I hope you are resting in peace, Mom. I still miss you. Time has eased the pain, but it still hurts like hell sometimes. Perhaps in another decade…

*   *   *

If you know someone who has been diagnosed with ARDS, you can find support at the ARDS Support Center and The ARDS Foundation. I did. The treatment of ARDS has come a long way in the past 10 years, but it still has a long way to go.

Definition of the word “decade” from



Elizabeth is a professional genealogist, writer, and consultant. Likes: long walks in the cemetery, and the smell of old courthouse books. Dislikes: people who copy stuff off the internet without giving credit, and county clerks who can't tell the difference between Eastern and Pacific time zones. Secretly hopes her daughter will one day develop an interest in family history (but no luck so far).

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  1. This was hard for me to read because I lost my mom just a little over a year ago. So, I guess it will still be hard in ten!

    I thank God that my mother got to see not only her grandchildren but her two great grandchildren. My dad didn’t get to see his great grandchildren and my daughter laments about that often!

    Lovely post about your mom!

  2. My thoughts turn to you today, Elizabeth and how well I know that missing your mom inside our heart. It can be one year, or a decade and we will still miss our mom’s as if it were yesterday. Prayers and hugs to you and your little one, Elizabeth.

  3. Very touching, thank you for sharing her and your experience and your pain.

    Prayers for you that some day the pain will not be so intense and that you yourself will find a bit of peace.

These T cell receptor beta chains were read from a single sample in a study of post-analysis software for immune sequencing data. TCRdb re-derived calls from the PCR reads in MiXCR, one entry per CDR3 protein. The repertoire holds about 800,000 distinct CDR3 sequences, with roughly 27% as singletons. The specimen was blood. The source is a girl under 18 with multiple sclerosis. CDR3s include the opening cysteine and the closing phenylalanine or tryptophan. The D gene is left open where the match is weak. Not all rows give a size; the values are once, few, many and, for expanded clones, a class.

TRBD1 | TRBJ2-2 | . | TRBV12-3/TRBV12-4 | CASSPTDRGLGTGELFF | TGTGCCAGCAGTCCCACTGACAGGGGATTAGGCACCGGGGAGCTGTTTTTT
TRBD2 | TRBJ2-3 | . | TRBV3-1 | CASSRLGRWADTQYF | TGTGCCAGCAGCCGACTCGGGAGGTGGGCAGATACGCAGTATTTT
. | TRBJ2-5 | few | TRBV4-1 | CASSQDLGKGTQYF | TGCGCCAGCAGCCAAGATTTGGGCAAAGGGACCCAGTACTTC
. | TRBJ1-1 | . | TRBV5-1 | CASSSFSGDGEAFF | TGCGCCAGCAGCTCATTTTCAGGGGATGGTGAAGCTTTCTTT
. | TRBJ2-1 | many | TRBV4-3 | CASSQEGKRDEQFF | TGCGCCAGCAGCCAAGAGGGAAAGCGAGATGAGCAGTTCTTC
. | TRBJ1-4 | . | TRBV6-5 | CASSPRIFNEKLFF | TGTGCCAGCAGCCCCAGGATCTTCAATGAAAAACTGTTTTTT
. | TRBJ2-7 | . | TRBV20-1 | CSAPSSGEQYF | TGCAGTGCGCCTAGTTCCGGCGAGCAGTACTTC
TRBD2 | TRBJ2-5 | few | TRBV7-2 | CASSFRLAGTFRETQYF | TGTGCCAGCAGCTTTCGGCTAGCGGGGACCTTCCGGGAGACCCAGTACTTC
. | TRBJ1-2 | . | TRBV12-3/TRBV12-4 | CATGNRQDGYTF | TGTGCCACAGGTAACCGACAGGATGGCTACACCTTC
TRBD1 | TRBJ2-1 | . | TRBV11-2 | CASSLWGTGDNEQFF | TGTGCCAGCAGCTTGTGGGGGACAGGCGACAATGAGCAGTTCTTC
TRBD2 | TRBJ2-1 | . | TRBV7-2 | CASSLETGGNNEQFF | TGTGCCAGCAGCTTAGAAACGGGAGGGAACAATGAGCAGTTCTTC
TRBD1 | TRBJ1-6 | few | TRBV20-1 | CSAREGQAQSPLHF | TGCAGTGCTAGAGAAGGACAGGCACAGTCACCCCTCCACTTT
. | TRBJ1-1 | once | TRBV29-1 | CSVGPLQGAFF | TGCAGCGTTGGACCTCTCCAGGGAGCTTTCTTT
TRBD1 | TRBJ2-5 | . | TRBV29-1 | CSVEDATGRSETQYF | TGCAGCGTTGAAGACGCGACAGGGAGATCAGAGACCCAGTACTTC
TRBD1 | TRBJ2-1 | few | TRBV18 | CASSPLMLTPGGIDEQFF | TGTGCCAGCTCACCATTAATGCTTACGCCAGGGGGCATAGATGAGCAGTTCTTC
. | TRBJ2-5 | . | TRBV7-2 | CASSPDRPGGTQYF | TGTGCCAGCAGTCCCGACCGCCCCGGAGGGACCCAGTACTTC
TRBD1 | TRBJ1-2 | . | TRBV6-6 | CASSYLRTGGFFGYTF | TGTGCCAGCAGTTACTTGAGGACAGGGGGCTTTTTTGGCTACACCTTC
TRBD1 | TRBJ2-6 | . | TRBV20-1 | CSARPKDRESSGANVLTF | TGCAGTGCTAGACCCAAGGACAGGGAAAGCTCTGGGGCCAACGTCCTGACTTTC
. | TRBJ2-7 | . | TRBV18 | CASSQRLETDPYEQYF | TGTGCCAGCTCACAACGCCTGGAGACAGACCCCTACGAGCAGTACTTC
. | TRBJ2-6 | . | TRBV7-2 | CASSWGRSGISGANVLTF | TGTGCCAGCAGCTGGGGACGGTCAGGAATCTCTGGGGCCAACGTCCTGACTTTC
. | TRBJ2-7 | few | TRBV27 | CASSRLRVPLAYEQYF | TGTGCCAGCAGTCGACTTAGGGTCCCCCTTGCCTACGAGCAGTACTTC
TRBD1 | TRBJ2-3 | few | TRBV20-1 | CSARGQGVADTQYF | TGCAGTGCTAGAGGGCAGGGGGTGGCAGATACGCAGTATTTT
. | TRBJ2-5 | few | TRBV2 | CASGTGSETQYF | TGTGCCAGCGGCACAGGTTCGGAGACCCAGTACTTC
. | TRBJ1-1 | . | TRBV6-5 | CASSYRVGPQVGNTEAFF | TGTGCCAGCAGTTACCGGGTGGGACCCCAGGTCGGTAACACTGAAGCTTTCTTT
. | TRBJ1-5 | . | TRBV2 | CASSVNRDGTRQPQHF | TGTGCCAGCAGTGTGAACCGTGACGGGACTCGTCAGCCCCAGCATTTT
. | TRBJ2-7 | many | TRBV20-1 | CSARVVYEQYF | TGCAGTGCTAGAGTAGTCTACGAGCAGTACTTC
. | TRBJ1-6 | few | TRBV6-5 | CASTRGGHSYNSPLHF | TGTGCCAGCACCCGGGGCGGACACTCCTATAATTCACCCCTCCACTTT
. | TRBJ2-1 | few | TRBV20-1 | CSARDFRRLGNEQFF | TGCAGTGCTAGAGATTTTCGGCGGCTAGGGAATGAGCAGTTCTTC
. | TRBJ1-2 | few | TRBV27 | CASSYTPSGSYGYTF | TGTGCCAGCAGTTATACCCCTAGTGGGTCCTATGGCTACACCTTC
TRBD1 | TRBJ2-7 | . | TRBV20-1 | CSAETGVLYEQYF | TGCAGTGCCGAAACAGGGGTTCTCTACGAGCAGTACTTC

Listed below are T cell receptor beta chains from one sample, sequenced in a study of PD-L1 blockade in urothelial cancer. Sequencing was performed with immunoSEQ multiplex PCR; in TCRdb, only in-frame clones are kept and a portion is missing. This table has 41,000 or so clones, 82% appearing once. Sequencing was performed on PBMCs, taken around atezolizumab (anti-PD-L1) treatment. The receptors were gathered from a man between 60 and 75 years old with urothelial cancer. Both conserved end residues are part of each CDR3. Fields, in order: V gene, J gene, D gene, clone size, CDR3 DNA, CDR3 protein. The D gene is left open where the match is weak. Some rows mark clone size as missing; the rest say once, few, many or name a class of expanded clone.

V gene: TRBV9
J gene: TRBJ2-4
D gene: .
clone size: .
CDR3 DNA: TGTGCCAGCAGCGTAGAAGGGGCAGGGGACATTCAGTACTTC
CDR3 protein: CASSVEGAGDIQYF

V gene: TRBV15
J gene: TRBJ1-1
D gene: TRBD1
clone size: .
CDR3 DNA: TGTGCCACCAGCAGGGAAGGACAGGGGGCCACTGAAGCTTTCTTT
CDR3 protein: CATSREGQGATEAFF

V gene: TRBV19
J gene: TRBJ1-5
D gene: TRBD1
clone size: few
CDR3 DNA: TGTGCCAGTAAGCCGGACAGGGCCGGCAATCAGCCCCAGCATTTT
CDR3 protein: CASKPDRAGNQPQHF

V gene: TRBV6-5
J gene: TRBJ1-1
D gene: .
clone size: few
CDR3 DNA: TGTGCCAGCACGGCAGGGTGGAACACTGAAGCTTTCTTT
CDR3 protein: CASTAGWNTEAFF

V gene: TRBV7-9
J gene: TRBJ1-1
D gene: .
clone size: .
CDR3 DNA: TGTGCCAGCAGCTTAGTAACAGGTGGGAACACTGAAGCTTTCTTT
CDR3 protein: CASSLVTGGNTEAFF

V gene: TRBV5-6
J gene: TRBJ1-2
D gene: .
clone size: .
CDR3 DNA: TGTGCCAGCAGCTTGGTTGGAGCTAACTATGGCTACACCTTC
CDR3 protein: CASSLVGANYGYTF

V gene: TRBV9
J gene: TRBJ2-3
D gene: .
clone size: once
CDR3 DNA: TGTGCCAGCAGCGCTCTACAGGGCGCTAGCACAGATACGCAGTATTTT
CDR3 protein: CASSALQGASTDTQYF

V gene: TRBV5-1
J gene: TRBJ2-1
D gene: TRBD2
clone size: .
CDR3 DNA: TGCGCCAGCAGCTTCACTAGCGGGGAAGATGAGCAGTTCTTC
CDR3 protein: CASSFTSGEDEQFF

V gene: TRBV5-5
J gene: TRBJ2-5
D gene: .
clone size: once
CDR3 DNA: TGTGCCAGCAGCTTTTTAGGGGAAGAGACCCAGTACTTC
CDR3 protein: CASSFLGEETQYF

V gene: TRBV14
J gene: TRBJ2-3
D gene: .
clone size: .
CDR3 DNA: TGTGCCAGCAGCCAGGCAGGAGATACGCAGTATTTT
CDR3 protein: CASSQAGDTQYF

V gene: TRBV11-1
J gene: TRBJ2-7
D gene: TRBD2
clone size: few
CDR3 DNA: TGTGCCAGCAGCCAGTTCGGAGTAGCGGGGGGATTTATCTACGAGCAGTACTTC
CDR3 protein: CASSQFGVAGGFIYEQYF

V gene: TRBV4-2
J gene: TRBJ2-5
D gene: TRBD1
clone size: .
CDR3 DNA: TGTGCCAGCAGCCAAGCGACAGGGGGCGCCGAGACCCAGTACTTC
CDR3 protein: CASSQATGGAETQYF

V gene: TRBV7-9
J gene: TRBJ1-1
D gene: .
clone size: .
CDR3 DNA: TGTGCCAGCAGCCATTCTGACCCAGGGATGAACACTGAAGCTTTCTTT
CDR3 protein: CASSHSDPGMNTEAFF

4. Dear Elizabeth,

    This is more than a beautiful memorial to your mother, it is a testament to the love and devotion of her daughter. I, too, know what it is to sit, alone, in a hospital room and watch helplessly as my mother’s body released itself, organ by organ, from it’s fragile hold on life. It is so painful, and yet it is a privilege as well.

    It doesn’t matter that her physical self appeared not to be functioning, her spirit and her love for you was there, and she knew that you would not allow her to die alone.

    I think that everyone, when that time comes, will need another human being to help them as they die. I so hope that one of my children will be with me.

    My mother has been gone for over two decades now – but there are times, moments of clarity, when I can speak to her and truly feel that she hears. In a few days it will have been two years since my sister, Mary, and my dearest friend ever, suddenly died. A sudden, unexpected death is a shock to your whole body and your whole psyche. I am sixty-five years old, Mary was a few days shy of seventy; yet as we go about living we tend to push aside the reality that the older we are, the nearer death is. Perhaps that is why I have been so gut-shot over Mary’s death.

    But death is inevitable and mourning and grief will naturally follow. It hurts, yes, but how tragic it would be if we lost a mother, or a sister, and felt no pain.

    And we go on…


  5. Last month was the 30th anniversary of my mom’s death and I am now the age she was when she was diagnosed with cervical cancer. I still find myself reaching for the phone to pass on some tidbit I think she would find amusing. Your article touched that empty spot and reminded me once again that I’m not the only one who has gone through this.

  6. So many of us share your pain, Elizabeth. Even after 12 years there are days I scream (usually inside, but every once in a while aloud) my anger and loss. I suspect those feelings will never completely vanish, especially when it seems clear that human factors played a part.

    I knew nothing of ARDS. Thank you for sharing your story and the information.

  7. What a beautiful, beautiful tribute to your mother. My heart aches for you! Thank you for sharing your story with us.

  8. Elizabeth, Thank you for the reminder that we won’t forget the people we love, even if it hurts like nothing else we have ever known. – denise